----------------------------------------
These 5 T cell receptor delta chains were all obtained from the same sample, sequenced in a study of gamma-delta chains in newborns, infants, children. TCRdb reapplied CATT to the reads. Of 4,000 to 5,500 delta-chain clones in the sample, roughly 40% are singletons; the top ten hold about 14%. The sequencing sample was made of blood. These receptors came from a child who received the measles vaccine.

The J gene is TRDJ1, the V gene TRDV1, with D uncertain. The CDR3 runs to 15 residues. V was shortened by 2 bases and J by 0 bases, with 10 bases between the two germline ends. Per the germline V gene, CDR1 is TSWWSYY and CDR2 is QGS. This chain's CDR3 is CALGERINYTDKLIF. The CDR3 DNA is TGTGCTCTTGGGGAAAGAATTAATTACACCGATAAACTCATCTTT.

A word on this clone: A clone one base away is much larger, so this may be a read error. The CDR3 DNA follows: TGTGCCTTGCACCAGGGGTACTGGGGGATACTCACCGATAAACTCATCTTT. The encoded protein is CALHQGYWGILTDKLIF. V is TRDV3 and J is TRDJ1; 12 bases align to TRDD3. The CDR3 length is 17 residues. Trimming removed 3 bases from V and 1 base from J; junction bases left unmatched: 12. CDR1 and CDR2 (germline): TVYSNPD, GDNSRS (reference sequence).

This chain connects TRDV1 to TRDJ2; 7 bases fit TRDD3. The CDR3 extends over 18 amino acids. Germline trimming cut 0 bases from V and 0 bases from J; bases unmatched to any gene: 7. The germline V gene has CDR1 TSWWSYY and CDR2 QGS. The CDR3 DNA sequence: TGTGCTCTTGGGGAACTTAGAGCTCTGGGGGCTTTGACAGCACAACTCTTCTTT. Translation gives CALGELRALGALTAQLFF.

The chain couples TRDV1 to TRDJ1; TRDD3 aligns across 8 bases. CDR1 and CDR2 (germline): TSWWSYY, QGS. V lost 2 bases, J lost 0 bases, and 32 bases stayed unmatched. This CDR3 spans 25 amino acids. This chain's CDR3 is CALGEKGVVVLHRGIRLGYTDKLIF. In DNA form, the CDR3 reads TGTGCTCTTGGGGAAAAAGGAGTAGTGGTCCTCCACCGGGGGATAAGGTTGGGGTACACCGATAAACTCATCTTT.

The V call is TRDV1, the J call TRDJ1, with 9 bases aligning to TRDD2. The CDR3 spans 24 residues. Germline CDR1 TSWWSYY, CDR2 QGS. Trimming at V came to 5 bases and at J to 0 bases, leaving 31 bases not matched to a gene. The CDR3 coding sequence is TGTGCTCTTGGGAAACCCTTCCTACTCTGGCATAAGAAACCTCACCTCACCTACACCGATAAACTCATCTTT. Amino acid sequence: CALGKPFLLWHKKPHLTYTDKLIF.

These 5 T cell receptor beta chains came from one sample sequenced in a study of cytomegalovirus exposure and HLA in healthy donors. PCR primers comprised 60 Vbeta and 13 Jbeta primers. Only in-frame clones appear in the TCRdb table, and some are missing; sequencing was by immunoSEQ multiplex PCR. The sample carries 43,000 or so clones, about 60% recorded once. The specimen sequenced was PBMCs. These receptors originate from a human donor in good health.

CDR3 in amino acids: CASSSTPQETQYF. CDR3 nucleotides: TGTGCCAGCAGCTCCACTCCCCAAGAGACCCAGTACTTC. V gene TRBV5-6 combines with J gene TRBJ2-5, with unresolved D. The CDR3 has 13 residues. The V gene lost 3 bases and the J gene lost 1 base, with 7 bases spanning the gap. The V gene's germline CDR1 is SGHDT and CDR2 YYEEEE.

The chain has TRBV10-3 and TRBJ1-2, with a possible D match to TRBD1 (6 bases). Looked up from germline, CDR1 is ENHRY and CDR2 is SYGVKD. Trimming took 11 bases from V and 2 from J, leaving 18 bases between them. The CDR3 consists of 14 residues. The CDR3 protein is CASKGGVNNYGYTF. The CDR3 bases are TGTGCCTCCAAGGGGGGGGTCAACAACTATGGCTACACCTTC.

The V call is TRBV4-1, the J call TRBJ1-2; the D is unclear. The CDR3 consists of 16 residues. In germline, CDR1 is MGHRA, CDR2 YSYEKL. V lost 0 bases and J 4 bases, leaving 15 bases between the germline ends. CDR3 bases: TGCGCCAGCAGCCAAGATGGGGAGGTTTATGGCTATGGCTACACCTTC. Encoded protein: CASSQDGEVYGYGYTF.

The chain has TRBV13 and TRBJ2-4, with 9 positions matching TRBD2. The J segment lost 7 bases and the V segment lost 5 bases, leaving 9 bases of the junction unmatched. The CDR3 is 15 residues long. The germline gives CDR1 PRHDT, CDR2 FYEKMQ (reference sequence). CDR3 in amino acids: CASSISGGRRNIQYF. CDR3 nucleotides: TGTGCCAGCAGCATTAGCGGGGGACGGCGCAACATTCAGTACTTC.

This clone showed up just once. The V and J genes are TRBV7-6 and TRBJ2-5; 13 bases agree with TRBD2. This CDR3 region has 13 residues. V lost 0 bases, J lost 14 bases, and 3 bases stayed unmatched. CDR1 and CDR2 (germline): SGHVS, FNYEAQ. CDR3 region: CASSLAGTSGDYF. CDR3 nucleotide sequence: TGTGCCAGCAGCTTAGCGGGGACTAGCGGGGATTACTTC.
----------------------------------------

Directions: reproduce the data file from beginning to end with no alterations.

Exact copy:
These 5 T cell receptor delta chains were all obtained from the same sample, sequenced in a study of gamma-delta chains in newborns, infants, children. TCRdb reapplied CATT to the reads. Of 4,000 to 5,500 delta-chain clones in the sample, roughly 40% are singletons; the top ten hold about 14%. The sequencing sample was made of blood. These receptors came from a child who received the measles vaccine.

The J gene is TRDJ1, the V gene TRDV1, with D uncertain. The CDR3 runs to 15 residues. V was shortened by 2 bases and J by 0 bases, with 10 bases between the two germline ends. Per the germline V gene, CDR1 is TSWWSYY and CDR2 is QGS. This chain's CDR3 is CALGERINYTDKLIF. The CDR3 DNA is TGTGCTCTTGGGGAAAGAATTAATTACACCGATAAACTCATCTTT.

A word on this clone: A clone one base away is much larger, so this may be a read error. The CDR3 DNA follows: TGTGCCTTGCACCAGGGGTACTGGGGGATACTCACCGATAAACTCATCTTT. The encoded protein is CALHQGYWGILTDKLIF. V is TRDV3 and J is TRDJ1; 12 bases align to TRDD3. The CDR3 length is 17 residues. Trimming removed 3 bases from V and 1 base from J; junction bases left unmatched: 12. CDR1 and CDR2 (germline): TVYSNPD, GDNSRS (reference sequence).

This chain connects TRDV1 to TRDJ2; 7 bases fit TRDD3. The CDR3 extends over 18 amino acids. Germline trimming cut 0 bases from V and 0 bases from J; bases unmatched to any gene: 7. The germline V gene has CDR1 TSWWSYY and CDR2 QGS. The CDR3 DNA sequence: TGTGCTCTTGGGGAACTTAGAGCTCTGGGGGCTTTGACAGCACAACTCTTCTTT. Translation gives CALGELRALGALTAQLFF.

The chain couples TRDV1 to TRDJ1; TRDD3 aligns across 8 bases. CDR1 and CDR2 (germline): TSWWSYY, QGS. V lost 2 bases, J lost 0 bases, and 32 bases stayed unmatched. This CDR3 spans 25 amino acids. This chain's CDR3 is CALGEKGVVVLHRGIRLGYTDKLIF. In DNA form, the CDR3 reads TGTGCTCTTGGGGAAAAAGGAGTAGTGGTCCTCCACCGGGGGATAAGGTTGGGGTACACCGATAAACTCATCTTT.

The V call is TRDV1, the J call TRDJ1, with 9 bases aligning to TRDD2. The CDR3 spans 24 residues. Germline CDR1 TSWWSYY, CDR2 QGS. Trimming at V came to 5 bases and at J to 0 bases, leaving 31 bases not matched to a gene. The CDR3 coding sequence is TGTGCTCTTGGGAAACCCTTCCTACTCTGGCATAAGAAACCTCACCTCACCTACACCGATAAACTCATCTTT. Amino acid sequence: CALGKPFLLWHKKPHLTYTDKLIF.

These 5 T cell receptor beta chains came from one sample sequenced in a study of cytomegalovirus exposure and HLA in healthy donors. PCR primers comprised 60 Vbeta and 13 Jbeta primers. Only in-frame clones appear in the TCRdb table, and some are missing; sequencing was by immunoSEQ multiplex PCR. The sample carries 43,000 or so clones, about 60% recorded once. The specimen sequenced was PBMCs. These receptors originate from a human donor in good health.

CDR3 in amino acids: CASSSTPQETQYF. CDR3 nucleotides: TGTGCCAGCAGCTCCACTCCCCAAGAGACCCAGTACTTC. V gene TRBV5-6 combines with J gene TRBJ2-5, with unresolved D. The CDR3 has 13 residues. The V gene lost 3 bases and the J gene lost 1 base, with 7 bases spanning the gap. The V gene's germline CDR1 is SGHDT and CDR2 YYEEEE.

The chain has TRBV10-3 and TRBJ1-2, with a possible D match to TRBD1 (6 bases). Looked up from germline, CDR1 is ENHRY and CDR2 is SYGVKD. Trimming took 11 bases from V and 2 from J, leaving 18 bases between them. The CDR3 consists of 14 residues. The CDR3 protein is CASKGGVNNYGYTF. The CDR3 bases are TGTGCCTCCAAGGGGGGGGTCAACAACTATGGCTACACCTTC.

The V call is TRBV4-1, the J call TRBJ1-2; the D is unclear. The CDR3 consists of 16 residues. In germline, CDR1 is MGHRA, CDR2 YSYEKL. V lost 0 bases and J 4 bases, leaving 15 bases between the germline ends. CDR3 bases: TGCGCCAGCAGCCAAGATGGGGAGGTTTATGGCTATGGCTACACCTTC. Encoded protein: CASSQDGEVYGYGYTF.

The chain has TRBV13 and TRBJ2-4, with 9 positions matching TRBD2. The J segment lost 7 bases and the V segment lost 5 bases, leaving 9 bases of the junction unmatched. The CDR3 is 15 residues long. The germline gives CDR1 PRHDT, CDR2 FYEKMQ (reference sequence). CDR3 in amino acids: CASSISGGRRNIQYF. CDR3 nucleotides: TGTGCCAGCAGCATTAGCGGGGGACGGCGCAACATTCAGTACTTC.

This clone showed up just once. The V and J genes are TRBV7-6 and TRBJ2-5; 13 bases agree with TRBD2. This CDR3 region has 13 residues. V lost 0 bases, J lost 14 bases, and 3 bases stayed unmatched. CDR1 and CDR2 (germline): SGHVS, FNYEAQ. CDR3 region: CASSLAGTSGDYF. CDR3 nucleotide sequence: TGTGCCAGCAGCTTAGCGGGGACTAGCGGGGATTACTTC.